We evaluated the performance of a boat-based vertical rake method for sampling aquatic plant biomass to determine whether it was a suitable alternative to diver quadrat sampling. Boat-based methods are generally considered to be safer and require less collection time than diver quadrat sampling, but they may be less accurate and precise. We compared three aspects of the two sampling methods: detection rates for individual taxa, comparability of biomass estimates, and precision of biomass estimates. Detection rates for the two sampling methods were comparable for all evaluated plant taxa. Similarly, rake and quadrat biomass estimates were comparable in magnitude and precision for most individual plant taxa. However, rake estimates were significantly higher than quadrat estimates for coontail (Ceratophyllum demersum L.) and flatstemmed pondweed (Potamogeton zosteriformis Fern.). Linear regression of rake yields against quadrat yields (log-transformed) showed significant positive relationships for all evaluated taxa, and slopes that did not differ significantly from 1 for most taxa. However, rake estimates of total biomass (all taxa combined) were significanuy higher and less precise than quadrat estimates, particularly for samples collected from areas with dense plant growth (>200 dry g m-2). Although our results suggested that the rake method was not a perfect surrogate for the quadrat method, the increased sample collection afforded by the vertical rake mediod may offset the method's inherentiy lower precision. Consequently, we concluded that the vertical-rake method was a suitable alternative to the diver quadrat method for collection of aquatic plant biomass, particularly in large-scale studies requiring high sampling intensity over expansive areas.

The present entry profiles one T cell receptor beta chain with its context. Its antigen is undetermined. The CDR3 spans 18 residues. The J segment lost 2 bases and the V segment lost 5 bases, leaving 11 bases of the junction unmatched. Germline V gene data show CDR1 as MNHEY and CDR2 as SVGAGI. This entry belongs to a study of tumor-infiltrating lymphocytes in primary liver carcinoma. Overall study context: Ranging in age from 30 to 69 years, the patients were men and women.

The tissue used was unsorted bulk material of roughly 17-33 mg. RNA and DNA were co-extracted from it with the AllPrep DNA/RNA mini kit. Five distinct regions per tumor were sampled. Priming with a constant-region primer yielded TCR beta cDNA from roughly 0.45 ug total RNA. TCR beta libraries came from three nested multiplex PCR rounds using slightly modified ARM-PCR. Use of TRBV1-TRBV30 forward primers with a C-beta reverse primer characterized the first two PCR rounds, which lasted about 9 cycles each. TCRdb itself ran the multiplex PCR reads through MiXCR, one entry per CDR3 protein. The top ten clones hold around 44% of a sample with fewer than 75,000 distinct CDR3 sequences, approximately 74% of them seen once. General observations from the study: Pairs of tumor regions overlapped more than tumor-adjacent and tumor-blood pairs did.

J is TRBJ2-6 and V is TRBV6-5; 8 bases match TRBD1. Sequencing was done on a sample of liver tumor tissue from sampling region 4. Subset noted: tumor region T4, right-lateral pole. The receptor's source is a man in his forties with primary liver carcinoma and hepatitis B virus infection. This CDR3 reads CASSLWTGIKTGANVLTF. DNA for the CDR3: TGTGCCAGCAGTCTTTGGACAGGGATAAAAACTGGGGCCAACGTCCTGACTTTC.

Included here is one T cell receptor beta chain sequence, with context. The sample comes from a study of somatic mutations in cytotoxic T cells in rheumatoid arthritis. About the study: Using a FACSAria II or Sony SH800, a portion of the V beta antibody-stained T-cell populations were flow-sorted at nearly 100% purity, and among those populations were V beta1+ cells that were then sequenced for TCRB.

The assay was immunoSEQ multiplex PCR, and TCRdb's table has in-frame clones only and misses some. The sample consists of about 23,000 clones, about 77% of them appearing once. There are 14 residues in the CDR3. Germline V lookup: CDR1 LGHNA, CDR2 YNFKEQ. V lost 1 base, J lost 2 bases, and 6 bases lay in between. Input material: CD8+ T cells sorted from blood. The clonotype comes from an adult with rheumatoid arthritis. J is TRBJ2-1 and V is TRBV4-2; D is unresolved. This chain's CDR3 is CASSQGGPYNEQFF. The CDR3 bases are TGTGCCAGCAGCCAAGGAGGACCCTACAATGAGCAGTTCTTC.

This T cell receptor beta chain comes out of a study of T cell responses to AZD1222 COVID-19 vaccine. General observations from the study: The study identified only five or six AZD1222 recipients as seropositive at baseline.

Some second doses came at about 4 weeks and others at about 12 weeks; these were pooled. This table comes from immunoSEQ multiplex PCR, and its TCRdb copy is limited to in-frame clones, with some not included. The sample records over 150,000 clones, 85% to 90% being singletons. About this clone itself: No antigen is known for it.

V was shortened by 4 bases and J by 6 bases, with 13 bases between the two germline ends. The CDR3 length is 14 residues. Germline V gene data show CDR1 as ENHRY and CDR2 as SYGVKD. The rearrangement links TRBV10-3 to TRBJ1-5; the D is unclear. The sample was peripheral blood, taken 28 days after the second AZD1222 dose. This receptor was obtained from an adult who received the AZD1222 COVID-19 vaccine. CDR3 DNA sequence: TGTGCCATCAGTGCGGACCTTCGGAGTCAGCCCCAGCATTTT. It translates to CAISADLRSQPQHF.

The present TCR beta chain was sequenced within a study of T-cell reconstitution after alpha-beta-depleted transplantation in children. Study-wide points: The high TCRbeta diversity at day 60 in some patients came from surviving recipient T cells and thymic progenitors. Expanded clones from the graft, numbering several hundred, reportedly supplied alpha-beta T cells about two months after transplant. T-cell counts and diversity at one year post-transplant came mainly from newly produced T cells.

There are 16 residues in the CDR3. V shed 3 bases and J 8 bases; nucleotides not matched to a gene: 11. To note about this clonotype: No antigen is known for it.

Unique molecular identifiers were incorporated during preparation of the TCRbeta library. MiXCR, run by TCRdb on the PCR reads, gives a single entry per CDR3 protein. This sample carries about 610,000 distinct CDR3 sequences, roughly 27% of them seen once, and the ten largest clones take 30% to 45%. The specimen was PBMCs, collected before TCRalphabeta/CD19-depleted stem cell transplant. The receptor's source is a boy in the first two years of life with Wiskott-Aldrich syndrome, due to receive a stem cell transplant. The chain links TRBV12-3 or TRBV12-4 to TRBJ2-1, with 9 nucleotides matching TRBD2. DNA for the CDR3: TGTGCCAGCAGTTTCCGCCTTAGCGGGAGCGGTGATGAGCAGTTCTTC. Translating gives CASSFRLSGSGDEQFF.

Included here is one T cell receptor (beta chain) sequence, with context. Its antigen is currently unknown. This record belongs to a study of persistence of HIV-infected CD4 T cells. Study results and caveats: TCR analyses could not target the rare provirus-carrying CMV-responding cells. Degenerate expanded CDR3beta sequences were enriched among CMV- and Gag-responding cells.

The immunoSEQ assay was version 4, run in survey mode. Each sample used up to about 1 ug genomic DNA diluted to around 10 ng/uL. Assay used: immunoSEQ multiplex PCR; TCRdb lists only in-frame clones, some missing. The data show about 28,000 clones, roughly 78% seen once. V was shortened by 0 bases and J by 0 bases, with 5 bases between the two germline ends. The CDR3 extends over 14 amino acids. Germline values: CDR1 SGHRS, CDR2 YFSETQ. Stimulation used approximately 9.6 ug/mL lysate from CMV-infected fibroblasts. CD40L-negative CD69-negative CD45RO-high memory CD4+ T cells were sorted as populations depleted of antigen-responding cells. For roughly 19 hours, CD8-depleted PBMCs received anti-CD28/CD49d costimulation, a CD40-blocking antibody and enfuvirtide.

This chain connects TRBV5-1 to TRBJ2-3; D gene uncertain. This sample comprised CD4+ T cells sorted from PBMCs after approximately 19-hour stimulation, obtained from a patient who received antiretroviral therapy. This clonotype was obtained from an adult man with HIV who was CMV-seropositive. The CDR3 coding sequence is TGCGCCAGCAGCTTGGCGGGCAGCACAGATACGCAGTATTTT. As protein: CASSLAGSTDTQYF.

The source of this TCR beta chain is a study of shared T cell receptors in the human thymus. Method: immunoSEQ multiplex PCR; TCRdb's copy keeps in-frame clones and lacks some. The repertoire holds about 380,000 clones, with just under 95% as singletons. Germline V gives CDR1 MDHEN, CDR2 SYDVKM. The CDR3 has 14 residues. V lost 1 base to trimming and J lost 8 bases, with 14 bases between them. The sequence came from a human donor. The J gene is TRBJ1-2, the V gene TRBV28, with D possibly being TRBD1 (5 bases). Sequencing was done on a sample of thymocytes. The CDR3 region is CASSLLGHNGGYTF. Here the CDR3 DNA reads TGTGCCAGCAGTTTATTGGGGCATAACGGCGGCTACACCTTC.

|Original language||English (US)|
|Number of pages||8|
|Journal||Journal of Aquatic Plant Management|
|State||Published - Jan 1 2011|